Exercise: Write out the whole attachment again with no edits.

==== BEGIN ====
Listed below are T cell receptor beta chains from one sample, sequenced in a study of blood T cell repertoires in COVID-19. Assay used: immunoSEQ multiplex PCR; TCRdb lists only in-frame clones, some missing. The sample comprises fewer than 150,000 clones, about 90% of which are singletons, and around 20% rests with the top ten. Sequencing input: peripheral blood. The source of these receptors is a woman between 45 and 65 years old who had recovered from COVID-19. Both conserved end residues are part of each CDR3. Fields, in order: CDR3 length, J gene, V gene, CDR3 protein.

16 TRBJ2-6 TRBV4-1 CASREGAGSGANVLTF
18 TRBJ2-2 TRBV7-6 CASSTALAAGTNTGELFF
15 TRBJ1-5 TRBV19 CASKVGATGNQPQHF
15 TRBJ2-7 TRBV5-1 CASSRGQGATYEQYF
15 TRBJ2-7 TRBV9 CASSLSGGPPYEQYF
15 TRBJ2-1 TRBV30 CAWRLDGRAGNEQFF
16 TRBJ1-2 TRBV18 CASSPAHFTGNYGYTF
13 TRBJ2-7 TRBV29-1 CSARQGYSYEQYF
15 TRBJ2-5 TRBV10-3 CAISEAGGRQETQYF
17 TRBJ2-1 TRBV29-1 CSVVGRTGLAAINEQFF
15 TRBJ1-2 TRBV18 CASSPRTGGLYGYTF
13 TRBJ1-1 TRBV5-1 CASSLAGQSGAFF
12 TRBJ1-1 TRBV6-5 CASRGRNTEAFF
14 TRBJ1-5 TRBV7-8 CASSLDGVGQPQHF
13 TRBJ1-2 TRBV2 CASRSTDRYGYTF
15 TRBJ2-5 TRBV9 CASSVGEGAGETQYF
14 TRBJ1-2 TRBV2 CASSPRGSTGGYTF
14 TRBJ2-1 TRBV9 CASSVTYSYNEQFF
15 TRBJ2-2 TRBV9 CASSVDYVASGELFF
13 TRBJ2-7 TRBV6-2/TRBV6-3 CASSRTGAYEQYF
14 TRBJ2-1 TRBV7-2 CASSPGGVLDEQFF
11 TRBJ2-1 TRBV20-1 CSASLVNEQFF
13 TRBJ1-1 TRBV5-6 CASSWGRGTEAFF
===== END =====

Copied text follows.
Listed below are T cell receptor beta chains from one sample, sequenced in a study of blood T cell repertoires in COVID-19. Assay used: immunoSEQ multiplex PCR; TCRdb lists only in-frame clones, some missing. The sample comprises fewer than 150,000 clones, about 90% of which are singletons, and around 20% rests with the top ten. Sequencing input: peripheral blood. The source of these receptors is a woman between 45 and 65 years old who had recovered from COVID-19. Both conserved end residues are part of each CDR3. Fields, in order: CDR3 length, J gene, V gene, CDR3 protein.

16 TRBJ2-6 TRBV4-1 CASREGAGSGANVLTF
18 TRBJ2-2 TRBV7-6 CASSTALAAGTNTGELFF
15 TRBJ1-5 TRBV19 CASKVGATGNQPQHF
15 TRBJ2-7 TRBV5-1 CASSRGQGATYEQYF
15 TRBJ2-7 TRBV9 CASSLSGGPPYEQYF
15 TRBJ2-1 TRBV30 CAWRLDGRAGNEQFF
16 TRBJ1-2 TRBV18 CASSPAHFTGNYGYTF
13 TRBJ2-7 TRBV29-1 CSARQGYSYEQYF
15 TRBJ2-5 TRBV10-3 CAISEAGGRQETQYF
17 TRBJ2-1 TRBV29-1 CSVVGRTGLAAINEQFF
15 TRBJ1-2 TRBV18 CASSPRTGGLYGYTF
13 TRBJ1-1 TRBV5-1 CASSLAGQSGAFF
12 TRBJ1-1 TRBV6-5 CASRGRNTEAFF
14 TRBJ1-5 TRBV7-8 CASSLDGVGQPQHF
13 TRBJ1-2 TRBV2 CASRSTDRYGYTF
15 TRBJ2-5 TRBV9 CASSVGEGAGETQYF
14 TRBJ1-2 TRBV2 CASSPRGSTGGYTF
14 TRBJ2-1 TRBV9 CASSVTYSYNEQFF
15 TRBJ2-2 TRBV9 CASSVDYVASGELFF
13 TRBJ2-7 TRBV6-2/TRBV6-3 CASSRTGAYEQYF
14 TRBJ2-1 TRBV7-2 CASSPGGVLDEQFF
11 TRBJ2-1 TRBV20-1 CSASLVNEQFF
13 TRBJ1-1 TRBV5-6 CASSWGRGTEAFF